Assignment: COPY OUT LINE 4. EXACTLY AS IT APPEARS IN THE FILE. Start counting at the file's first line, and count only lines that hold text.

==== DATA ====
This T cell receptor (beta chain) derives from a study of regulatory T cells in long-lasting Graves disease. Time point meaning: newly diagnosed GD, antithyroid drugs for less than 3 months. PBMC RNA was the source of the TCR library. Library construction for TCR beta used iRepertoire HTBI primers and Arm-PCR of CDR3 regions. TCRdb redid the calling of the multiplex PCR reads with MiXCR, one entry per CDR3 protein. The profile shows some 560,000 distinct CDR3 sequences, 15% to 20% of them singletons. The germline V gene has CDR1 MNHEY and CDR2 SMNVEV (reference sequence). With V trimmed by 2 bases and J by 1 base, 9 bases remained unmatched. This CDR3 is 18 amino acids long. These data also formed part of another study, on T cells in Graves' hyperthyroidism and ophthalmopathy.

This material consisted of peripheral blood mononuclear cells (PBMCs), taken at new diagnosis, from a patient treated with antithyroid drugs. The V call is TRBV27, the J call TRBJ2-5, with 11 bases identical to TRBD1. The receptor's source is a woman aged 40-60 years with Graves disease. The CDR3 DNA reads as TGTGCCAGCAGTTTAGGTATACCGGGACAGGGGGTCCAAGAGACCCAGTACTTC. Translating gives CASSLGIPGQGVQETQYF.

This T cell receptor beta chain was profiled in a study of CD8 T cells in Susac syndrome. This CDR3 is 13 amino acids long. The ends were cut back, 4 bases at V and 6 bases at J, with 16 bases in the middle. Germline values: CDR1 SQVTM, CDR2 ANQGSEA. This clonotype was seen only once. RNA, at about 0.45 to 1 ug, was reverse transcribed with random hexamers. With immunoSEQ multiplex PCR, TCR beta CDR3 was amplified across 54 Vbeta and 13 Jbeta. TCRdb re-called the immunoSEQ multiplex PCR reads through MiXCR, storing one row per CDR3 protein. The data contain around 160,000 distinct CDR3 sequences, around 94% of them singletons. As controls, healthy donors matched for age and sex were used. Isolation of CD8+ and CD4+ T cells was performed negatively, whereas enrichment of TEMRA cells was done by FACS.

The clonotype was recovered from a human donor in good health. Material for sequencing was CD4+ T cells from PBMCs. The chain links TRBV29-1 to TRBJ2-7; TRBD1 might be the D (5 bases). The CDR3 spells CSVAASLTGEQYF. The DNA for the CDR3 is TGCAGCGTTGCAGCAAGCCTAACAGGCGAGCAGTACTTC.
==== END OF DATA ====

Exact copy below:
The clonotype was recovered from a human donor in good health. Material for sequencing was CD4+ T cells from PBMCs. The chain links TRBV29-1 to TRBJ2-7; TRBD1 might be the D (5 bases). The CDR3 spells CSVAASLTGEQYF. The DNA for the CDR3 is TGCAGCGTTGCAGCAAGCCTAACAGGCGAGCAGTACTTC.